“Do you have any idea where this is?” Stacey asked, awestruck. The idea of a portal was one thing, but to experience it—it blew your mind.
In the park when they accessed the portal at Jack’s tree, everything had been in such flux that there hadn’t been a lot of time to think about things, but this, on the other hand—you went into a wardrobe and an instant later you are upon a stone path leading down into a dilapidated village, as evening draws on, with just a few twinkling lights igniting below you, winking merrily like stars.
“I have no clue, as I have never been out of the Crystal Spire, although this portal is set to you, so most likely this is based on a memory, or a wish,” the Shaannii said. “But feel free to experiment. Explore. Throughout the day, I see cases, but our nights will be ours. And if there is some place you would like to go with me, we can take a holiday, spend as much time as we care to, and do whatever you find interesting to do. The more time we spend on this side of the wardrobe, the safer we will be, and the more time we shall have.”
Stacey glanced down and noticed he was wearing leather sandals and cargo shorts, topped off by a t-shirt. Odd, not the way he would usually dress. And so he thought of himself in faded jeans and boots, with a long-sleeved white dress shirt with the sleeves rolled up.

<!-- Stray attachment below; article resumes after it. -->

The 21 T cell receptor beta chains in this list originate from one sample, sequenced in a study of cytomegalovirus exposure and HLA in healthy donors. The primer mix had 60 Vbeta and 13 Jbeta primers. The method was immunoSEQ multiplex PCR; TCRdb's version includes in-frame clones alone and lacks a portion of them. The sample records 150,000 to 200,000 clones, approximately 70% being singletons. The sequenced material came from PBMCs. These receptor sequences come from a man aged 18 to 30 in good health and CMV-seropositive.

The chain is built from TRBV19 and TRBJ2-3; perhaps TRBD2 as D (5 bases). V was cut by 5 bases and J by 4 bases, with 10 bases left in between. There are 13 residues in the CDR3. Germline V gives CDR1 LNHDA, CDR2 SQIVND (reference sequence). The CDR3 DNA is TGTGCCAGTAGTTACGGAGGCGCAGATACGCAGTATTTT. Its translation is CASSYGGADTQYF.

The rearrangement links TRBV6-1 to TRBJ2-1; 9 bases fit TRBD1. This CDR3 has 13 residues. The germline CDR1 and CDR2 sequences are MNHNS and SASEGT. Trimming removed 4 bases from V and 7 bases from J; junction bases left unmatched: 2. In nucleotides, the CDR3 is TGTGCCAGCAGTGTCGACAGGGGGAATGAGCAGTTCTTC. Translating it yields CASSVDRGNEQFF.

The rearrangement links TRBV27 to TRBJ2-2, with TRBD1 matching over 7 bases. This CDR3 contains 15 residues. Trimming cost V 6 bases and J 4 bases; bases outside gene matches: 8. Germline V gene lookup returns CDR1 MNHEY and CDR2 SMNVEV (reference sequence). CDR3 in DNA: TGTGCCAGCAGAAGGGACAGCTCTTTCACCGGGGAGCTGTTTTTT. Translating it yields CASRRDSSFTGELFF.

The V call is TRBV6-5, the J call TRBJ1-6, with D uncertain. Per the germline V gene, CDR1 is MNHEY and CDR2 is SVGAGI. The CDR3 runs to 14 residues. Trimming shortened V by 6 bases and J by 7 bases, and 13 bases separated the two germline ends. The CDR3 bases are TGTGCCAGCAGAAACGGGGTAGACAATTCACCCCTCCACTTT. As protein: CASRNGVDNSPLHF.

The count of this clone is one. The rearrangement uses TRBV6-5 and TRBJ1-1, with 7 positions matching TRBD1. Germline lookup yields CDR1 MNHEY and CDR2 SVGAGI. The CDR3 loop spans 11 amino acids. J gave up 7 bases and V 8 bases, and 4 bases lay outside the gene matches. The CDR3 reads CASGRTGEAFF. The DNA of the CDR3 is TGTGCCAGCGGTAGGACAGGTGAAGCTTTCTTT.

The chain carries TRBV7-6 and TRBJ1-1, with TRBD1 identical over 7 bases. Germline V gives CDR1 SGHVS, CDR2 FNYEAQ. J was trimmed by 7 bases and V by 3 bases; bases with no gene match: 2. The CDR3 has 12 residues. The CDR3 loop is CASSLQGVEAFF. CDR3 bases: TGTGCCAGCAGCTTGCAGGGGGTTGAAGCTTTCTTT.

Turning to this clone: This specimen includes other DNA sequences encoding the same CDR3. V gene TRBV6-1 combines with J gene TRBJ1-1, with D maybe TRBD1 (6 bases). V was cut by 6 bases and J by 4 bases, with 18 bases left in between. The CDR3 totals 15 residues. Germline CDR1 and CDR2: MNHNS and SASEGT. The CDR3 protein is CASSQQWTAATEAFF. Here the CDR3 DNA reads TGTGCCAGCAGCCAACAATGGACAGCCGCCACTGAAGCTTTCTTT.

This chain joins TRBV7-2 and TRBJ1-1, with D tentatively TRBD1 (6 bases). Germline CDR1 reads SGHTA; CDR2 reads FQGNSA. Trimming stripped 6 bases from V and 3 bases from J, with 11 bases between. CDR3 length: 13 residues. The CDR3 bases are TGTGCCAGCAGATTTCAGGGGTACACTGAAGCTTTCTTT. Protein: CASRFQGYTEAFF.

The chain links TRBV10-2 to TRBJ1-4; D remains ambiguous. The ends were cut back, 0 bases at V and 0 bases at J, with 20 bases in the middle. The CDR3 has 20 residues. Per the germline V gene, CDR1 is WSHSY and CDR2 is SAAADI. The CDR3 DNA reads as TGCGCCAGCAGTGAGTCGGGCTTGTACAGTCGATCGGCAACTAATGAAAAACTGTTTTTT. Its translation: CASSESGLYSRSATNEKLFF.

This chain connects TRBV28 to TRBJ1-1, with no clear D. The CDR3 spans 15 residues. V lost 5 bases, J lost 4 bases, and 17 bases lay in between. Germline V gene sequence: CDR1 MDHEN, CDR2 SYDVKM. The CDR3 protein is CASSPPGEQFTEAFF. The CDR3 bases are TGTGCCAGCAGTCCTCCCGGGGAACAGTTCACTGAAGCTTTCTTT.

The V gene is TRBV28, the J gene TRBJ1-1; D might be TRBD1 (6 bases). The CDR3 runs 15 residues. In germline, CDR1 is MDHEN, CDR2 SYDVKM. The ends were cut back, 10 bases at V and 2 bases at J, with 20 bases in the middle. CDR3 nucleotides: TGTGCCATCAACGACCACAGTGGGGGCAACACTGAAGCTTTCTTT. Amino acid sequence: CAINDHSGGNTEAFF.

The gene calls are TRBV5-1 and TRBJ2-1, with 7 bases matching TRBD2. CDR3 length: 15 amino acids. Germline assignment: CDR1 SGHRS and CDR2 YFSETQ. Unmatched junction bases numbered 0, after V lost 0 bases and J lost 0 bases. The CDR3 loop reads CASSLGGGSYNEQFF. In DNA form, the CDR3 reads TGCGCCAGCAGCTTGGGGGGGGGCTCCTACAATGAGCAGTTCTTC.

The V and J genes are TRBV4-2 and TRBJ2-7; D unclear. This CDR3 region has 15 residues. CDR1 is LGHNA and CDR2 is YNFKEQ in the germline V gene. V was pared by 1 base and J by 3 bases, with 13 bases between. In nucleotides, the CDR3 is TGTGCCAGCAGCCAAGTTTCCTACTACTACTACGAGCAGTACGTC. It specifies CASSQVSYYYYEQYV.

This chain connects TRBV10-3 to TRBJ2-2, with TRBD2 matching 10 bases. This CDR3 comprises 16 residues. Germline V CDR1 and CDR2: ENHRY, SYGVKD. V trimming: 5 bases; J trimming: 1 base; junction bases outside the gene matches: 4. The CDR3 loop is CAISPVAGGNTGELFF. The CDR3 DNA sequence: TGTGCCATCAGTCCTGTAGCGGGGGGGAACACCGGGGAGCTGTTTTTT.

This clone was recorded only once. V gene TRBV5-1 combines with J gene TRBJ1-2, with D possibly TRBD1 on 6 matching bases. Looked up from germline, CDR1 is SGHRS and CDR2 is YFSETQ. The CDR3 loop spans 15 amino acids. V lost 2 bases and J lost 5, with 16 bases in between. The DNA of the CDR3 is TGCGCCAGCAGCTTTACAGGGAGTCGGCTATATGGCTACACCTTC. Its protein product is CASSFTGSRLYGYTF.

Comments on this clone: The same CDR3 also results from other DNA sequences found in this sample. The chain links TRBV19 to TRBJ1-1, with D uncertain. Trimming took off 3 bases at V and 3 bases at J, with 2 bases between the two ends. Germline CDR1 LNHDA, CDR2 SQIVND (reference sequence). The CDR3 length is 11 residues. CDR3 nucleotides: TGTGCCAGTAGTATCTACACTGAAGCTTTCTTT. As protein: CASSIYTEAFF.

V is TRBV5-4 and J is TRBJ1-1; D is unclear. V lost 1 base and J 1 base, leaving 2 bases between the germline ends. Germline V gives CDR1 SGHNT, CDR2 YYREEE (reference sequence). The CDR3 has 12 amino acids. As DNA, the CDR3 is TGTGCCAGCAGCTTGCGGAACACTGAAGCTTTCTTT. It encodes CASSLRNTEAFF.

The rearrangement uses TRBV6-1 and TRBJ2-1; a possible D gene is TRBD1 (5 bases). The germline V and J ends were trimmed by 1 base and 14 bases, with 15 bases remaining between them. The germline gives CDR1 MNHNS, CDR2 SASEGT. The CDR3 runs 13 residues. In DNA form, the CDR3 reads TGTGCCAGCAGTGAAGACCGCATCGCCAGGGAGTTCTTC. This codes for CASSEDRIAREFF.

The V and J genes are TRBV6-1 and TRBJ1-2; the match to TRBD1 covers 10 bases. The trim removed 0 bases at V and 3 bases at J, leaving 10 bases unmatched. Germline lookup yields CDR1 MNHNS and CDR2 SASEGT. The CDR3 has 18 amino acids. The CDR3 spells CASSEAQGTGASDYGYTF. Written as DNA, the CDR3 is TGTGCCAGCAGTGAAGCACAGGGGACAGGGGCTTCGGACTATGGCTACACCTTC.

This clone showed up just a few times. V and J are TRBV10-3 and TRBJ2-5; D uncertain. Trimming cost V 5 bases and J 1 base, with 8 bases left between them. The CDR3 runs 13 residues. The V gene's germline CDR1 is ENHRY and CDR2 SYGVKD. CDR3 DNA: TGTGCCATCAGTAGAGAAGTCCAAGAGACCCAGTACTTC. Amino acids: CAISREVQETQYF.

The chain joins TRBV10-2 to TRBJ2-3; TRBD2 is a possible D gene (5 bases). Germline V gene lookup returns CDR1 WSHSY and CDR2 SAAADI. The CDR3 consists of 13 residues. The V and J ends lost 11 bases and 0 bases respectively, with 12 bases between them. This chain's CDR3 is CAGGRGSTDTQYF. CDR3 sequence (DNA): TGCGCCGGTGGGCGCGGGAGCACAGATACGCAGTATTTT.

Amazingly enough, it was so.
“I kind of like this place,” Stacey said. “But what if I get lost?”
“Just think of me, and I will come and find you,” the Shaannii said.
“You said we had probably a day, on the other side of the portal,” Stacey said.
“That is me calculating the odds of detection, as it could be much shorter if Enseladus discovers the breach; but if it is Aajeel, or even Kronoss, I might get a warning, and then we will have to decide.”
“What will be our options?” Stacey said, fearing the worst.
“If it is Kronoss or Aajeel—two of my associates—we will choose between suffering the consequences, and fleeing.”
“What are the consequences?”
“Just what you are thinking.”
“And if it is that other character?”
“We will suffer the consequences.”
“Right, and the consequences are always the consequences. Well, it does all sound exciting. So you did this, for me, understanding the consequences?”